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In the past three years, the wireless world put a yet unforeseen coordinated effort in the definition of what is worldwide known as 5G. The principal arena where this effort has been worldwide coordinated is the 3rd Generation Partnership Project (3GPP) that has recently standardized its release 15 containing the first phase of 5G, dubbed as New Radio (NR) by 3GPP. The first phase addressed mainly the so called eMBB (enhanced Mobile Broadband) scenario through its standalone and non-standalone modes. The 3GPP activity is nonetheless progressing at full speed towards the definition of the second phase of 5G that will be contained in release 16 and 17, respectively foreseen by the end of 2019 and the end of 2020.
For the first time since the development of the terrestrial cellular systems, the Satcom community aims at identifying scenarios and technology adaptations allowing the inclusion of a Non-Terrestrial Network (NTN) component into the 5G ecosystem.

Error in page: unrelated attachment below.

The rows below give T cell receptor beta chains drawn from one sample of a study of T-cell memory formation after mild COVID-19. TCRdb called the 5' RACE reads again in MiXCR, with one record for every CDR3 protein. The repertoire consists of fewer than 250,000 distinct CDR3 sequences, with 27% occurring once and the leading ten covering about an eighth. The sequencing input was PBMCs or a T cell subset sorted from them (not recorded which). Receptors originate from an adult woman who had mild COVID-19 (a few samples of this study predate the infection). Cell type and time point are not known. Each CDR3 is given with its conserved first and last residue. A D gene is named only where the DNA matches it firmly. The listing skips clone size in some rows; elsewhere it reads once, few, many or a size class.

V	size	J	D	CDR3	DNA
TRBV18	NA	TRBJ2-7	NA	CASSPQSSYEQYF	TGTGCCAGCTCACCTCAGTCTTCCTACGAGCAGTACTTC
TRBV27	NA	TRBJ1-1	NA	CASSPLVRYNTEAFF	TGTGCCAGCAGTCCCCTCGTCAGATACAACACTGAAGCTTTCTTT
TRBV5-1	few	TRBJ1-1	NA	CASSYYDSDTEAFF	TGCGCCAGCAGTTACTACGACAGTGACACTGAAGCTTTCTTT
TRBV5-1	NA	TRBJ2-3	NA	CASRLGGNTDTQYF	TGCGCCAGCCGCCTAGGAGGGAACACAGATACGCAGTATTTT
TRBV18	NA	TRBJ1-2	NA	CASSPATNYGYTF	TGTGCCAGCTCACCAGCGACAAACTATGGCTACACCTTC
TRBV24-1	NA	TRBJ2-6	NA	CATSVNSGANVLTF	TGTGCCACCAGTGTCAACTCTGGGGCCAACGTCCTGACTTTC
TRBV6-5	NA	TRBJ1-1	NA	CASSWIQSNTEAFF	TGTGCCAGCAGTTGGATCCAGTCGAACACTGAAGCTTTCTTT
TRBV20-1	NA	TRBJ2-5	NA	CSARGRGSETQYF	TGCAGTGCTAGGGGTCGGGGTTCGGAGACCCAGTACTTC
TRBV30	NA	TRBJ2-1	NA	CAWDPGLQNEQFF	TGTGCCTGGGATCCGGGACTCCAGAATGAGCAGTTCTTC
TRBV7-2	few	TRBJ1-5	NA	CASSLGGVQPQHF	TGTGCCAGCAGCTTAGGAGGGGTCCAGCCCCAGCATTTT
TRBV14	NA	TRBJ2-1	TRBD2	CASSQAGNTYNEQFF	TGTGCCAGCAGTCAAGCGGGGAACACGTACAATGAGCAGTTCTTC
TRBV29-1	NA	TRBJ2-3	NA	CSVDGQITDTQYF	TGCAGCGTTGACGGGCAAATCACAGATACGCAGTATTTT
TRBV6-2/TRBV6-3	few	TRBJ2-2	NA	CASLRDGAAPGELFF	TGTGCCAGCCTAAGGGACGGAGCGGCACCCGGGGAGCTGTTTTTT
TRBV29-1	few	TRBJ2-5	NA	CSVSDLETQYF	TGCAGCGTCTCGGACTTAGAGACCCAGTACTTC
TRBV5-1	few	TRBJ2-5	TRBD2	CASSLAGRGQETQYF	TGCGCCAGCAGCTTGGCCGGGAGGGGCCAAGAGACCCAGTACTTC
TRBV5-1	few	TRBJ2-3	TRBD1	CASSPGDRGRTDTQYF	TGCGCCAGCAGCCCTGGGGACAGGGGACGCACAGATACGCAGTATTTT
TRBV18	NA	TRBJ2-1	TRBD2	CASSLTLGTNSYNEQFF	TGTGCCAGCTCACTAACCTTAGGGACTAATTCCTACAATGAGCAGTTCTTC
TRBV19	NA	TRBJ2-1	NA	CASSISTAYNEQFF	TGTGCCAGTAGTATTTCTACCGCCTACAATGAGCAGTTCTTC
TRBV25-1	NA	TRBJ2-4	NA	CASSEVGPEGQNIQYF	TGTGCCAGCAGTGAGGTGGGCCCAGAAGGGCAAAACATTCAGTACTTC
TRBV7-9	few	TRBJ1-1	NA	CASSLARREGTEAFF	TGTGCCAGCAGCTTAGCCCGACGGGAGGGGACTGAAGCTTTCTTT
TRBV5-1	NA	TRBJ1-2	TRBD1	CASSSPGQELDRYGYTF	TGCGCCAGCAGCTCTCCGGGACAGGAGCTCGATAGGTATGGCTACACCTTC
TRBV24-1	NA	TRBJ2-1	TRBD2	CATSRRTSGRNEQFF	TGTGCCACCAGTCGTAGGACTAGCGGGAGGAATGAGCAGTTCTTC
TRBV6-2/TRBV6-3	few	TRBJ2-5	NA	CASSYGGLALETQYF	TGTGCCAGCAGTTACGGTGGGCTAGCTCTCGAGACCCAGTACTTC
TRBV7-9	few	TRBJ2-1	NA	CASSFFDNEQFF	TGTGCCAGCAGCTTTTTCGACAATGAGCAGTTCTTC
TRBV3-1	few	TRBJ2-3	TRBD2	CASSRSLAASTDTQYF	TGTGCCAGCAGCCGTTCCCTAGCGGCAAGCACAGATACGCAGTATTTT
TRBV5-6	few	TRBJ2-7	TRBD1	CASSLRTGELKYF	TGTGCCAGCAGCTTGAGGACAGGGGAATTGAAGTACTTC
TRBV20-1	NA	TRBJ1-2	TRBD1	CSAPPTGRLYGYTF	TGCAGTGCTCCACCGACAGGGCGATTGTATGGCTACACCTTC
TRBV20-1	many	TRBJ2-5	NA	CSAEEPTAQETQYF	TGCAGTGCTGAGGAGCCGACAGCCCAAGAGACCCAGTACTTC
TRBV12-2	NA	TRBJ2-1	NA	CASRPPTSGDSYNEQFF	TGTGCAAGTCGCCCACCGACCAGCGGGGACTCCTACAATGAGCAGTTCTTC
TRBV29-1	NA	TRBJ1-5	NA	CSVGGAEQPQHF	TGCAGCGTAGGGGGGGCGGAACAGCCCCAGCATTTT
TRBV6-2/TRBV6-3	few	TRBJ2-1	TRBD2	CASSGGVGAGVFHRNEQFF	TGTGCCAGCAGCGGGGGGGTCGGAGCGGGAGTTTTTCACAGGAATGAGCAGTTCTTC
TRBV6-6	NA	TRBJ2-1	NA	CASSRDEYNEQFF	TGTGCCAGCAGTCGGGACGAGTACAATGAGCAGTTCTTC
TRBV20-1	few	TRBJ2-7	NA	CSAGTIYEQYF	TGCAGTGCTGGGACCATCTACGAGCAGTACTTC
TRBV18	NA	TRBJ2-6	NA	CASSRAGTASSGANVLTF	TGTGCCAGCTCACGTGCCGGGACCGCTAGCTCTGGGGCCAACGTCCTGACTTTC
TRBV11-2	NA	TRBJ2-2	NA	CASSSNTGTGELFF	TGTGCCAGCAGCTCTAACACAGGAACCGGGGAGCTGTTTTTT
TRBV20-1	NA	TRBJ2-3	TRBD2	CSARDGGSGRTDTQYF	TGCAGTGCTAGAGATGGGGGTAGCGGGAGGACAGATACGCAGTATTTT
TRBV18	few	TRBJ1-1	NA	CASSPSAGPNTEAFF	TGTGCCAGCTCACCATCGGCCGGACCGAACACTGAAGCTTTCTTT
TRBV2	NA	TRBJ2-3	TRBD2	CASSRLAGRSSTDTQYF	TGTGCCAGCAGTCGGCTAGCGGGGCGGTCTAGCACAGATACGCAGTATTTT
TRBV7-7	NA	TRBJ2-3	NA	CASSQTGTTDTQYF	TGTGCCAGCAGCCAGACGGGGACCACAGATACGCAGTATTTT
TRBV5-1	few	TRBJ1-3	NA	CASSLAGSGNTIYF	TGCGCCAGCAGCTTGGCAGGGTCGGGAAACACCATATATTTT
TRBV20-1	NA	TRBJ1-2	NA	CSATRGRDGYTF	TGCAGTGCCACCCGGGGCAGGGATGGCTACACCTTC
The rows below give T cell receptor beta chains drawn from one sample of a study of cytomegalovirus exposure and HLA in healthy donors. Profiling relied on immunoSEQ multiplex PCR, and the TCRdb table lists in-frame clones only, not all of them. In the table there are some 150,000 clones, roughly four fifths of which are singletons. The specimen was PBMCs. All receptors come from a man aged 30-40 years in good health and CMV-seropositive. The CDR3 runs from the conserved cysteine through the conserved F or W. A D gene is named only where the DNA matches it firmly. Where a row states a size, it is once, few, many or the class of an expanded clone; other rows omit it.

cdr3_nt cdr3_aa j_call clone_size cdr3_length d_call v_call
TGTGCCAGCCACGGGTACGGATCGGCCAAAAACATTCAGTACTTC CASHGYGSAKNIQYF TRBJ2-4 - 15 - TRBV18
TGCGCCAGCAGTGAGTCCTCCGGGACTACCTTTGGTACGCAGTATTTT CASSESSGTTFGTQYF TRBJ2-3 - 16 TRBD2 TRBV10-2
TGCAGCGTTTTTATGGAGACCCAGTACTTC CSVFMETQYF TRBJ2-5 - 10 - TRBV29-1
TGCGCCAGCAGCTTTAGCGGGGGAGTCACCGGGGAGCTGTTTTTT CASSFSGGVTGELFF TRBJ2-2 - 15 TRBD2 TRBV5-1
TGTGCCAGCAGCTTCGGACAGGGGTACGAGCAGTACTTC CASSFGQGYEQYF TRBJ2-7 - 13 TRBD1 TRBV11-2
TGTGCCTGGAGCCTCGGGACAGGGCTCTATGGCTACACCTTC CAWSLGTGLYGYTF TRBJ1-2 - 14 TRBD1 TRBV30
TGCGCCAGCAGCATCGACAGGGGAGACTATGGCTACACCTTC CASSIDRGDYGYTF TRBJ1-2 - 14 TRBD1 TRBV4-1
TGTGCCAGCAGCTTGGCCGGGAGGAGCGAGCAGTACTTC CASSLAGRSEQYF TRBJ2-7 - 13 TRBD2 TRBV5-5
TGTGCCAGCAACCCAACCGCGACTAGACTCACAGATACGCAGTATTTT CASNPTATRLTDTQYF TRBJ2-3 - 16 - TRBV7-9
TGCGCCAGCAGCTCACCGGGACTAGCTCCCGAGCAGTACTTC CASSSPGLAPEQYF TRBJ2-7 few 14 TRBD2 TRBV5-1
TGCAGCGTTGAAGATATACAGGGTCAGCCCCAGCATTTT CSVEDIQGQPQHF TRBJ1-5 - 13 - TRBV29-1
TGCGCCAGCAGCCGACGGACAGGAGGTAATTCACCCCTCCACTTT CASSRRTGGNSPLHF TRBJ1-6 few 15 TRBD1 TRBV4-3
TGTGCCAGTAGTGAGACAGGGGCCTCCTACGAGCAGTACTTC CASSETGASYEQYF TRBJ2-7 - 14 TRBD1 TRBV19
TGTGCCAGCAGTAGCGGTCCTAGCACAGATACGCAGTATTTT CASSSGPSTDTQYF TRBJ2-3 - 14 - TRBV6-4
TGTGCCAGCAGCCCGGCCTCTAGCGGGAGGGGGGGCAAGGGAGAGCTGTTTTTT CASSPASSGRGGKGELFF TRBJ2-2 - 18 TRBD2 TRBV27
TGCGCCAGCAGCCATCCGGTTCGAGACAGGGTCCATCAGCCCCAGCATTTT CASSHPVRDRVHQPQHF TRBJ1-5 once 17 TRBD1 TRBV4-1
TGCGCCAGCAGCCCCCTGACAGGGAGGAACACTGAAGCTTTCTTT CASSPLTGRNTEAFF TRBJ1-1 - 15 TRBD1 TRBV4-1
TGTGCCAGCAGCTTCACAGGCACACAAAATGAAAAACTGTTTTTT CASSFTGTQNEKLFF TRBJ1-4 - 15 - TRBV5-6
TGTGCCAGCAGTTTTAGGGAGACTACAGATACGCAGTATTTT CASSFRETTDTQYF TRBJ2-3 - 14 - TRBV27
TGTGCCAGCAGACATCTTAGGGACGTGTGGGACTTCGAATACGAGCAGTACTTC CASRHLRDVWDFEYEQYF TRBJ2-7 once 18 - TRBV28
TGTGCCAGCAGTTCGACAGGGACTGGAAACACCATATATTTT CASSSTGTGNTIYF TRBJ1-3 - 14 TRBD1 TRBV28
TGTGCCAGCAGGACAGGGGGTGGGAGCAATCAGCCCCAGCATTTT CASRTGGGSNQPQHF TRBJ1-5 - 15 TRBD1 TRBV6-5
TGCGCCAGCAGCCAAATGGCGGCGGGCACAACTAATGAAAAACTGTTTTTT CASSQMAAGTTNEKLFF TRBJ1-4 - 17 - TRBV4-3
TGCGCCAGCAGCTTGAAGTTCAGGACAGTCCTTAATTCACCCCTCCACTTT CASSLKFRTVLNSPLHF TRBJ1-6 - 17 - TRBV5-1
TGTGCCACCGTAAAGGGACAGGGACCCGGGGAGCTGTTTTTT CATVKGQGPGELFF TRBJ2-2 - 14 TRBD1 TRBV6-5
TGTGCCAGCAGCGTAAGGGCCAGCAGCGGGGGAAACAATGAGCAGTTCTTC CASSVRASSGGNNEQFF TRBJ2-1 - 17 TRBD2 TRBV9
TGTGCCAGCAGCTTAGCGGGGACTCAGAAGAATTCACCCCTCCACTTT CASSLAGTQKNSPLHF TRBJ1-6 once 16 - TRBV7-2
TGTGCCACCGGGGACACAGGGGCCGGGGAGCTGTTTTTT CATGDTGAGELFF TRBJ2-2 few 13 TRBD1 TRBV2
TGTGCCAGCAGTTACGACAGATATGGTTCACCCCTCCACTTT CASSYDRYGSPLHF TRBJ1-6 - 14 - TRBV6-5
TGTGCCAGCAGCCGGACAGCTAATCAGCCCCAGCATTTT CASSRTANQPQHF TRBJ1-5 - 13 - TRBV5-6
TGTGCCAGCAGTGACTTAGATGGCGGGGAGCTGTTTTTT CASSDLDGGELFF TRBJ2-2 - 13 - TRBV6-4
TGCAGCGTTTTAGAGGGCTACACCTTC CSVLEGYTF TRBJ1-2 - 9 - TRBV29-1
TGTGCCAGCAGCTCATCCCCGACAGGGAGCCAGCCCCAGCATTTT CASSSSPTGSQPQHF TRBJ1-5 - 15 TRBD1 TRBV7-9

This study contributes to the standardization of the NTN component in release 17.
This study contributes in:
This study focuses on the adaptation of terrestrial technologies developed and studied within 3GPP for 5G systems to satellite scenarios and their implementation on HW and SW platforms.
The verification platform emulates the expected satellite scenarios, allowing the operator configuring the typical parameters of the chosen satellite channel and evaluate the performances by analysing the data received at MAC (Medium Access Control Layer) level.
Thanks to the adaptation and reuse of the 3GPP (Release 13 and beyond) terrestrial radio access technologies in satellite systems, a significant simplification in the implementation of the emerging satellite networks and the integration of satellite and terrestrial networks can be obtained. This activity strongly increases the trust in the newly developed 5G technologies and fosters their rapid adoption, by contributing also to standardization fora.
The project results include:
The document findings and test results are reported to standardization fora in agreement with ESA and drive the design choices and trade-offs of the PHY/MAC techniques implementation
We can recognize four applications:
The M&C Server is composed of:
Server: it is the executable running on the PC hosting the M&C. It implements the functionalities provided by a three layered server, including: 1) Core, which implements all the functionalities provided by the M&C Server; 2) Broker, which is the SW layer exposing the control interface of the M&C; 3) Controller, which is a SW layer decoupling the core implementation from the broker.
The main planning of the general tasks is reported below:
With the following relevant milestones:
The activities have just started on May 30th 2019.